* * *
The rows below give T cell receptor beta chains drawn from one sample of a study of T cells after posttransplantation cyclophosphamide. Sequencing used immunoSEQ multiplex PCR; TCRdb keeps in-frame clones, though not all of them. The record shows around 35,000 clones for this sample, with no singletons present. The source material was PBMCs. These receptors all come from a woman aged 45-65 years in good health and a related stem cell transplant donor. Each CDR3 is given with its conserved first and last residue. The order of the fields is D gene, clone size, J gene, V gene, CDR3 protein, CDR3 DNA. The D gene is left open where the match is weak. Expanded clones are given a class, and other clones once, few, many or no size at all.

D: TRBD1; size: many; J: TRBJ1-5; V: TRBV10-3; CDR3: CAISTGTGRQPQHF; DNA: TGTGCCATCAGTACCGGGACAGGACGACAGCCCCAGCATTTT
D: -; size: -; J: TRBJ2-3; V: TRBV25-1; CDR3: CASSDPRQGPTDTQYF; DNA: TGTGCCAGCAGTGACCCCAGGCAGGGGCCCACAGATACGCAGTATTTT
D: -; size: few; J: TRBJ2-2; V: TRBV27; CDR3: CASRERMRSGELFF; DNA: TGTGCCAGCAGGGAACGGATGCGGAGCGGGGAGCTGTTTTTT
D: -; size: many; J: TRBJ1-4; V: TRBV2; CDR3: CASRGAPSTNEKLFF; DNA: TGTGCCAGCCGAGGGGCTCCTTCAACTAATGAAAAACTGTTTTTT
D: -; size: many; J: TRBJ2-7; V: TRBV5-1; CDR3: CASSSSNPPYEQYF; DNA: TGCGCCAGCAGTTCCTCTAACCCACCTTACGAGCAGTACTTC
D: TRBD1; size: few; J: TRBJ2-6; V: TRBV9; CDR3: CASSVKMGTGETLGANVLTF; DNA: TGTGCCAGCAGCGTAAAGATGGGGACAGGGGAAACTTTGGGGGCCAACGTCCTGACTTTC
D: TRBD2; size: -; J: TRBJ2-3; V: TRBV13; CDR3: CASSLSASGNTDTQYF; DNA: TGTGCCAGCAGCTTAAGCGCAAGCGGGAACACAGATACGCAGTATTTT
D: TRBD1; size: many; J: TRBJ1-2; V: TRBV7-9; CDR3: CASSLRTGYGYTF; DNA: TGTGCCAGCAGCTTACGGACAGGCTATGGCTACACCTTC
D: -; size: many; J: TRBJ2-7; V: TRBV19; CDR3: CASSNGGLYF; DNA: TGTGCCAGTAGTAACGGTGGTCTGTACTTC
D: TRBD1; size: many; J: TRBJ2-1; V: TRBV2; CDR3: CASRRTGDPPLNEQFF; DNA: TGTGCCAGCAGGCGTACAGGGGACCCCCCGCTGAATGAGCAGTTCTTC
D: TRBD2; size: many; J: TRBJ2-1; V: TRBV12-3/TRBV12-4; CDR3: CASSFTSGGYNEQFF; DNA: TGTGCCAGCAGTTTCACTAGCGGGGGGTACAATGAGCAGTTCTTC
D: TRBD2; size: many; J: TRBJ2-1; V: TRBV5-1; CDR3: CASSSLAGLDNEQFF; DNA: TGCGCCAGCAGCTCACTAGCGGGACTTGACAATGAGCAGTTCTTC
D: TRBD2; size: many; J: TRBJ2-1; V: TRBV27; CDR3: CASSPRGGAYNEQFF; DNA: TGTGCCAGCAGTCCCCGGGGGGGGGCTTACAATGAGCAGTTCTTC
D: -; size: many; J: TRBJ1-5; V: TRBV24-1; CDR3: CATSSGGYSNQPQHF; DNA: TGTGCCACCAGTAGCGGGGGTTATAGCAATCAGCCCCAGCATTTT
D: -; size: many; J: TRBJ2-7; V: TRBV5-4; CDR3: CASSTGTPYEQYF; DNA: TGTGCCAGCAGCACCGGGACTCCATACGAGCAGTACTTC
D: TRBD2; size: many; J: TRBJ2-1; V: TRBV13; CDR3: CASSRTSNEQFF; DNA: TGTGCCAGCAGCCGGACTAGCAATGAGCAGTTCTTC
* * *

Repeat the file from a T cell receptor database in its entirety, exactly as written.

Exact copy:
The rows below give T cell receptor beta chains drawn from one sample of a study of T cells after posttransplantation cyclophosphamide. Sequencing used immunoSEQ multiplex PCR; TCRdb keeps in-frame clones, though not all of them. The record shows around 35,000 clones for this sample, with no singletons present. The source material was PBMCs. These receptors all come from a woman aged 45-65 years in good health and a related stem cell transplant donor. Each CDR3 is given with its conserved first and last residue. The order of the fields is D gene, clone size, J gene, V gene, CDR3 protein, CDR3 DNA. The D gene is left open where the match is weak. Expanded clones are given a class, and other clones once, few, many or no size at all.

D: TRBD1; size: many; J: TRBJ1-5; V: TRBV10-3; CDR3: CAISTGTGRQPQHF; DNA: TGTGCCATCAGTACCGGGACAGGACGACAGCCCCAGCATTTT
D: -; size: -; J: TRBJ2-3; V: TRBV25-1; CDR3: CASSDPRQGPTDTQYF; DNA: TGTGCCAGCAGTGACCCCAGGCAGGGGCCCACAGATACGCAGTATTTT
D: -; size: few; J: TRBJ2-2; V: TRBV27; CDR3: CASRERMRSGELFF; DNA: TGTGCCAGCAGGGAACGGATGCGGAGCGGGGAGCTGTTTTTT
D: -; size: many; J: TRBJ1-4; V: TRBV2; CDR3: CASRGAPSTNEKLFF; DNA: TGTGCCAGCCGAGGGGCTCCTTCAACTAATGAAAAACTGTTTTTT
D: -; size: many; J: TRBJ2-7; V: TRBV5-1; CDR3: CASSSSNPPYEQYF; DNA: TGCGCCAGCAGTTCCTCTAACCCACCTTACGAGCAGTACTTC
D: TRBD1; size: few; J: TRBJ2-6; V: TRBV9; CDR3: CASSVKMGTGETLGANVLTF; DNA: TGTGCCAGCAGCGTAAAGATGGGGACAGGGGAAACTTTGGGGGCCAACGTCCTGACTTTC
D: TRBD2; size: -; J: TRBJ2-3; V: TRBV13; CDR3: CASSLSASGNTDTQYF; DNA: TGTGCCAGCAGCTTAAGCGCAAGCGGGAACACAGATACGCAGTATTTT
D: TRBD1; size: many; J: TRBJ1-2; V: TRBV7-9; CDR3: CASSLRTGYGYTF; DNA: TGTGCCAGCAGCTTACGGACAGGCTATGGCTACACCTTC
D: -; size: many; J: TRBJ2-7; V: TRBV19; CDR3: CASSNGGLYF; DNA: TGTGCCAGTAGTAACGGTGGTCTGTACTTC
D: TRBD1; size: many; J: TRBJ2-1; V: TRBV2; CDR3: CASRRTGDPPLNEQFF; DNA: TGTGCCAGCAGGCGTACAGGGGACCCCCCGCTGAATGAGCAGTTCTTC
D: TRBD2; size: many; J: TRBJ2-1; V: TRBV12-3/TRBV12-4; CDR3: CASSFTSGGYNEQFF; DNA: TGTGCCAGCAGTTTCACTAGCGGGGGGTACAATGAGCAGTTCTTC
D: TRBD2; size: many; J: TRBJ2-1; V: TRBV5-1; CDR3: CASSSLAGLDNEQFF; DNA: TGCGCCAGCAGCTCACTAGCGGGACTTGACAATGAGCAGTTCTTC
D: TRBD2; size: many; J: TRBJ2-1; V: TRBV27; CDR3: CASSPRGGAYNEQFF; DNA: TGTGCCAGCAGTCCCCGGGGGGGGGCTTACAATGAGCAGTTCTTC
D: -; size: many; J: TRBJ1-5; V: TRBV24-1; CDR3: CATSSGGYSNQPQHF; DNA: TGTGCCACCAGTAGCGGGGGTTATAGCAATCAGCCCCAGCATTTT
D: -; size: many; J: TRBJ2-7; V: TRBV5-4; CDR3: CASSTGTPYEQYF; DNA: TGTGCCAGCAGCACCGGGACTCCATACGAGCAGTACTTC
D: TRBD2; size: many; J: TRBJ2-1; V: TRBV13; CDR3: CASSRTSNEQFF; DNA: TGTGCCAGCAGCCGGACTAGCAATGAGCAGTTCTTC